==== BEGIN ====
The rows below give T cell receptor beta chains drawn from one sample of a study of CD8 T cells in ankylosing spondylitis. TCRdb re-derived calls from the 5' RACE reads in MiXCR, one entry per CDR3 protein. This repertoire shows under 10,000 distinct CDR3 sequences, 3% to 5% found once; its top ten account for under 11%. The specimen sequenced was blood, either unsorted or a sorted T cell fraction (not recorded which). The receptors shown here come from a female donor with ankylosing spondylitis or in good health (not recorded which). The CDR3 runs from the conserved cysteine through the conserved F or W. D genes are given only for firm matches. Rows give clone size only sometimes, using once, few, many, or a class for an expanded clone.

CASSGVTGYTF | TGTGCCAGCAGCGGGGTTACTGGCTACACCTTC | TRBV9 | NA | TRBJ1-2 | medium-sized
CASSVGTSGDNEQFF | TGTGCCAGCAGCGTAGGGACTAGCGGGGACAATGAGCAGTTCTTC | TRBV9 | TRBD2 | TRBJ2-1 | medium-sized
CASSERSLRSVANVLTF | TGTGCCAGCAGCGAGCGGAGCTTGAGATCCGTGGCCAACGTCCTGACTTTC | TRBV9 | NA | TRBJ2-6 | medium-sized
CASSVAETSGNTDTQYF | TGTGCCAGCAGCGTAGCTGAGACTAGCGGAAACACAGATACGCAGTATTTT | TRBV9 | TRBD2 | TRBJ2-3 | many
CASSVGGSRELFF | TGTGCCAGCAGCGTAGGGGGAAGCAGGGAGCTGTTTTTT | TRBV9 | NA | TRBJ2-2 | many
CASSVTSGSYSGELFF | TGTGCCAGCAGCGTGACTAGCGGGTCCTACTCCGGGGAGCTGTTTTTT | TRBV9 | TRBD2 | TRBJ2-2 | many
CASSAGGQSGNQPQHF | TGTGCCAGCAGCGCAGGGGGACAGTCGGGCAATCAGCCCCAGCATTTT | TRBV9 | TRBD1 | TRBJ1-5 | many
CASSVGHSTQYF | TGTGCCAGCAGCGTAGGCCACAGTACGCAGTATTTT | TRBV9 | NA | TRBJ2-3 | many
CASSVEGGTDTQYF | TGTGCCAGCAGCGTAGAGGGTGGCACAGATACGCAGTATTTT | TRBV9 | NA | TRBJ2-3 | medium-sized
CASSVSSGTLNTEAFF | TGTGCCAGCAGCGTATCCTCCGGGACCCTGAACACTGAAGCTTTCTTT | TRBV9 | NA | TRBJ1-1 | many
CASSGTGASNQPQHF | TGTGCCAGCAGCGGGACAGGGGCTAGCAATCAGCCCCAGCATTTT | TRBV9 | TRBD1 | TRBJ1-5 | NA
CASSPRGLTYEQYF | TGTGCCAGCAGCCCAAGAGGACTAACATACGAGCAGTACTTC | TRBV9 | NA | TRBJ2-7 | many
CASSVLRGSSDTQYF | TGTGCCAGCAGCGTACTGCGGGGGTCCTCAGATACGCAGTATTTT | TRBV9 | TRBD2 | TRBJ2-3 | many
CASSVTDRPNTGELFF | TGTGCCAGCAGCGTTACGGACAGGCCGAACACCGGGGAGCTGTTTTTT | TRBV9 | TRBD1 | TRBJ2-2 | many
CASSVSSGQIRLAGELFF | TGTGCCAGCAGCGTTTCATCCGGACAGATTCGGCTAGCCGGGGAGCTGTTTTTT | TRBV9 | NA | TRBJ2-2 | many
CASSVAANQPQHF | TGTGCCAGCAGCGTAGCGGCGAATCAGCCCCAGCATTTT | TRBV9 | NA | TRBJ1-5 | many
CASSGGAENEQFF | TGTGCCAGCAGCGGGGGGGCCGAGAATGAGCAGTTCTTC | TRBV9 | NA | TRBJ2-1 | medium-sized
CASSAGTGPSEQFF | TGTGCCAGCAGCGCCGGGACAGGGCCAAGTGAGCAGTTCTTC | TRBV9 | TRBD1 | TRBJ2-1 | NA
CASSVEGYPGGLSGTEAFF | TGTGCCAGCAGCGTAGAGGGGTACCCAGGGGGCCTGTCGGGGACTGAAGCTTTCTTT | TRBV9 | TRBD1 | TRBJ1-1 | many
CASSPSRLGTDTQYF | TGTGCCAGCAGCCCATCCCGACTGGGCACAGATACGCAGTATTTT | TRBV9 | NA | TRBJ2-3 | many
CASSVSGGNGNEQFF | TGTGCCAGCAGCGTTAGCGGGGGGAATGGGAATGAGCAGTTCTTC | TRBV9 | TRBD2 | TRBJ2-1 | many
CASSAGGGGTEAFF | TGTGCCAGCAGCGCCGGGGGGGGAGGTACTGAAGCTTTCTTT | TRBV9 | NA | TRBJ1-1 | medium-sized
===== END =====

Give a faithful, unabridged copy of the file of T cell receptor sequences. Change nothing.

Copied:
The rows below give T cell receptor beta chains drawn from one sample of a study of CD8 T cells in ankylosing spondylitis. TCRdb re-derived calls from the 5' RACE reads in MiXCR, one entry per CDR3 protein. This repertoire shows under 10,000 distinct CDR3 sequences, 3% to 5% found once; its top ten account for under 11%. The specimen sequenced was blood, either unsorted or a sorted T cell fraction (not recorded which). The receptors shown here come from a female donor with ankylosing spondylitis or in good health (not recorded which). The CDR3 runs from the conserved cysteine through the conserved F or W. D genes are given only for firm matches. Rows give clone size only sometimes, using once, few, many, or a class for an expanded clone.

CASSGVTGYTF | TGTGCCAGCAGCGGGGTTACTGGCTACACCTTC | TRBV9 | NA | TRBJ1-2 | medium-sized
CASSVGTSGDNEQFF | TGTGCCAGCAGCGTAGGGACTAGCGGGGACAATGAGCAGTTCTTC | TRBV9 | TRBD2 | TRBJ2-1 | medium-sized
CASSERSLRSVANVLTF | TGTGCCAGCAGCGAGCGGAGCTTGAGATCCGTGGCCAACGTCCTGACTTTC | TRBV9 | NA | TRBJ2-6 | medium-sized
CASSVAETSGNTDTQYF | TGTGCCAGCAGCGTAGCTGAGACTAGCGGAAACACAGATACGCAGTATTTT | TRBV9 | TRBD2 | TRBJ2-3 | many
CASSVGGSRELFF | TGTGCCAGCAGCGTAGGGGGAAGCAGGGAGCTGTTTTTT | TRBV9 | NA | TRBJ2-2 | many
CASSVTSGSYSGELFF | TGTGCCAGCAGCGTGACTAGCGGGTCCTACTCCGGGGAGCTGTTTTTT | TRBV9 | TRBD2 | TRBJ2-2 | many
CASSAGGQSGNQPQHF | TGTGCCAGCAGCGCAGGGGGACAGTCGGGCAATCAGCCCCAGCATTTT | TRBV9 | TRBD1 | TRBJ1-5 | many
CASSVGHSTQYF | TGTGCCAGCAGCGTAGGCCACAGTACGCAGTATTTT | TRBV9 | NA | TRBJ2-3 | many
CASSVEGGTDTQYF | TGTGCCAGCAGCGTAGAGGGTGGCACAGATACGCAGTATTTT | TRBV9 | NA | TRBJ2-3 | medium-sized
CASSVSSGTLNTEAFF | TGTGCCAGCAGCGTATCCTCCGGGACCCTGAACACTGAAGCTTTCTTT | TRBV9 | NA | TRBJ1-1 | many
CASSGTGASNQPQHF | TGTGCCAGCAGCGGGACAGGGGCTAGCAATCAGCCCCAGCATTTT | TRBV9 | TRBD1 | TRBJ1-5 | NA
CASSPRGLTYEQYF | TGTGCCAGCAGCCCAAGAGGACTAACATACGAGCAGTACTTC | TRBV9 | NA | TRBJ2-7 | many
CASSVLRGSSDTQYF | TGTGCCAGCAGCGTACTGCGGGGGTCCTCAGATACGCAGTATTTT | TRBV9 | TRBD2 | TRBJ2-3 | many
CASSVTDRPNTGELFF | TGTGCCAGCAGCGTTACGGACAGGCCGAACACCGGGGAGCTGTTTTTT | TRBV9 | TRBD1 | TRBJ2-2 | many
CASSVSSGQIRLAGELFF | TGTGCCAGCAGCGTTTCATCCGGACAGATTCGGCTAGCCGGGGAGCTGTTTTTT | TRBV9 | NA | TRBJ2-2 | many
CASSVAANQPQHF | TGTGCCAGCAGCGTAGCGGCGAATCAGCCCCAGCATTTT | TRBV9 | NA | TRBJ1-5 | many
CASSGGAENEQFF | TGTGCCAGCAGCGGGGGGGCCGAGAATGAGCAGTTCTTC | TRBV9 | NA | TRBJ2-1 | medium-sized
CASSAGTGPSEQFF | TGTGCCAGCAGCGCCGGGACAGGGCCAAGTGAGCAGTTCTTC | TRBV9 | TRBD1 | TRBJ2-1 | NA
CASSVEGYPGGLSGTEAFF | TGTGCCAGCAGCGTAGAGGGGTACCCAGGGGGCCTGTCGGGGACTGAAGCTTTCTTT | TRBV9 | TRBD1 | TRBJ1-1 | many
CASSPSRLGTDTQYF | TGTGCCAGCAGCCCATCCCGACTGGGCACAGATACGCAGTATTTT | TRBV9 | NA | TRBJ2-3 | many
CASSVSGGNGNEQFF | TGTGCCAGCAGCGTTAGCGGGGGGAATGGGAATGAGCAGTTCTTC | TRBV9 | TRBD2 | TRBJ2-1 | many
CASSAGGGGTEAFF | TGTGCCAGCAGCGCCGGGGGGGGAGGTACTGAAGCTTTCTTT | TRBV9 | NA | TRBJ1-1 | medium-sized